Ashley Watson designs protective motorcycle clothing for use on and off the bike. Made in England, our products are engineered to combine form and function in equal measure – the result of our passion for motorcycle travel and search for uncompromised design. This is motorcycle clothing, the way it should be.

Portrait of Ashley Watson


As with all journeys; there are a sequence of moments, dots, which join from one to the next and trace back through your memories - shaping the choices you make long before you stand at a crossroads. The path that led me to design motorcycle clothing began long before I knew it had started, in a home with a garage full of tools. One parent an engineer, the other an artist; always experimenting and neither afraid to find ways to build the ideas conjured by their imaginations.

I cut my teeth illustrating prints and then moved to denim - learning the ropes and honing my skills. After three years in-house, I worked for another four as a freelance designer. I listened, learned and as the gaps in my knowledge filled, I moved closer to my dream of setting my own briefs. These formative years were an apprenticeship of sorts. I learnt my trade without the comfort of a safety net. There was no margin for error, no one to lean on. Tough as it was, I’m thankful. It has given me the tools I need.


Motorcycles mean different things to different people. For me, it’s about possibility; where a bike can take you, what you might see, what you might learn. Even if I’m not able to get out on my motorcycle, knowing it’s there is enough. It’s a line for my imagination to follow.

I ride year-round, in all weathers. In winters so cold that I’ve lost the feeling in my fingertips within minutes. I’ve gritted my teeth through hours of driving rain, followed dirt tracks under the blistering heat of the desert sun and have felt the sharp, cold air as I've passed through the shadow of a mountain at dawn. To me, whether it’s a short run out of town or an expedition further afield, at their core, they share the same sense of freedom. This is what I design for.

Image of Fred Watson, Ashley Watson's Great Grandfather, on his 1911 Triumph Motorcycle.
Image of Fred Watson, Ashley Watson's Great Grandfather, 1910 Triumph Motorcycle.
Image of Fred Watson, Ashley Watson's Great Grandfather, 1910 Triumph Motorcycle.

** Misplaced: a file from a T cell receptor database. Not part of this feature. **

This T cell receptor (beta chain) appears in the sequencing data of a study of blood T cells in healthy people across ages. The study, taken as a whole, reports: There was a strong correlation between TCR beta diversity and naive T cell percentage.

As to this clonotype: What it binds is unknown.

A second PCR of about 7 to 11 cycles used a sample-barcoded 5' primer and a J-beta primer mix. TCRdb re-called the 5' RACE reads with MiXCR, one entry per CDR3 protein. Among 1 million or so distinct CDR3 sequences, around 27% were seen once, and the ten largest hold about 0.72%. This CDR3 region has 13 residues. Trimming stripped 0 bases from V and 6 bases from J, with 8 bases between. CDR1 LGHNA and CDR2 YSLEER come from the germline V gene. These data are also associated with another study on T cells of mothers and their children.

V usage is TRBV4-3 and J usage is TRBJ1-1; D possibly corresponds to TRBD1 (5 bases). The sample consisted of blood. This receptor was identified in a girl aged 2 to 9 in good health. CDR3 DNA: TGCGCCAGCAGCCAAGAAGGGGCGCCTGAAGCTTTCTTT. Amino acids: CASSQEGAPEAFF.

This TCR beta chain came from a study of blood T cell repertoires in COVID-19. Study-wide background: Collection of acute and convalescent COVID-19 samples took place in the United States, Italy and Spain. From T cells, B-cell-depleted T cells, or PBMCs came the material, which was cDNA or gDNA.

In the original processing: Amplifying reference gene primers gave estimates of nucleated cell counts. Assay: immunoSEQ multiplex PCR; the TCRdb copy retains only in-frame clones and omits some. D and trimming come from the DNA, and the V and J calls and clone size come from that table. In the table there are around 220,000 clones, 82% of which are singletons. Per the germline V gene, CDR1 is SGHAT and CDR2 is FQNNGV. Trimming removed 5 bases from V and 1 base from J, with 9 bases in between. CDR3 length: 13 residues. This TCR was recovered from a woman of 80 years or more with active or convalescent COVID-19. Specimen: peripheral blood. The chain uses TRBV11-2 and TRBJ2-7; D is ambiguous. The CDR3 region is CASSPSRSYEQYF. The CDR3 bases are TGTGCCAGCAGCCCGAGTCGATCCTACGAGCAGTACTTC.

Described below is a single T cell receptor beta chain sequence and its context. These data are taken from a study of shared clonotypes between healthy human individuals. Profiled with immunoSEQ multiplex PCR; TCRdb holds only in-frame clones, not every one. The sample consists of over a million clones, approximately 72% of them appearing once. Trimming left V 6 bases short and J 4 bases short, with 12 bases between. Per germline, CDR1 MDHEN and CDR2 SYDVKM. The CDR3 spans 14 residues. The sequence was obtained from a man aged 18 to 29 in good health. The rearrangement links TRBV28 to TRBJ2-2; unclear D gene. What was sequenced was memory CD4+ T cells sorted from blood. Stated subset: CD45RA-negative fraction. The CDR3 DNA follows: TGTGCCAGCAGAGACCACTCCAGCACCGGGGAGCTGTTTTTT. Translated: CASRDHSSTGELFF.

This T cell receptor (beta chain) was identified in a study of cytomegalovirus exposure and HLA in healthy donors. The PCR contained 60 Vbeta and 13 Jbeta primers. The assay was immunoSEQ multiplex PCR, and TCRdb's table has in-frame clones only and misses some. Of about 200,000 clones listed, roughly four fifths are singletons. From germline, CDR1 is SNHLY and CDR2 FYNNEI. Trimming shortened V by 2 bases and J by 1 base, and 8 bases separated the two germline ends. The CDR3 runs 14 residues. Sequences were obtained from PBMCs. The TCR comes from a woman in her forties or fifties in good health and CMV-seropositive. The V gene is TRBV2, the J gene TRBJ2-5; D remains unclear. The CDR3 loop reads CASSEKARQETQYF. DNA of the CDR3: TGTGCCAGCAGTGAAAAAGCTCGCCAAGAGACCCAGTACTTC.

When I put pen to paper to combine my passion for design and motorcycles it was a daunting prospect. I saw decades of motorcycle heritage stacked high before me. Who was I to step into the ring and hope to add a piece to the puzzle? A year into this project, a passing comment from my father turned these thoughts, ‘your Great Grandfather used to ride bikes, we have a medal he won somewhere’. Eyes up, everything else forgotten, I searched until I found the medal he spoke of.

Tucked away at the back of an old bureau, it turned out to be not just the one medal but several. There were pictures of my Great Grandfather on his bike, his workshop, a cutting from a newspaper describing a crowd cheering his win at a trials contest. It fired my imagination.

Over a century ago, Fred Watson, my Great Grandfather, rode one of the first Triumph models ever made - a 3.5php single cylinder motorcycle boasting a top speed of 40mph. Only 3000 of these machines were made. He was awarded a gold medal by The Motor Cycling Club for a non-stop race from London to Edinburgh on 2nd June 1911. Starting from Highgate Gatehouse at 9.47pm, he rode through the night to arrive in the Scottish Capital at 7.33am.

It all made sense. I could look back and see that at every crossroads, the dots that have shaped the choices I’ve made ran back further than I could have imagined. A seed planted over a century ago has rooted my work and given me certainty in my direction - an anchor like no other.

Ashley Watson working on a motorcycle jacket design


I will only begin a project if I think I can improve on what’s been before. If a problem has already been solved, move on. I use the knowledge gained riding throughout the year to know what works and what doesn’t, what I need but can’t find. I boil down to the essence of the problem – what a product needs to do, the purpose it needs to serve. This sets the parameters of the brief. As I form the design, I use this understanding to ensure that every element is fit for purpose.

I believe in doing things once and doing them well. No shortcuts. Each product I create is rigorously tested on the road; the only place that you can truly understand if a design works in the way it should. Sometimes that’s a weekend trip, for the Eversholt Jacket it was a 4000-mile expedition. Working with specialist manufacturers here in the UK, I keep testing, keep tweaking, keep pushing the design - until I know it works. The Eversholt Jacket is testament to this process and has set a foundation for what’s to come. Form and functional in equal measures. Motorcycle clothing, the way it should be.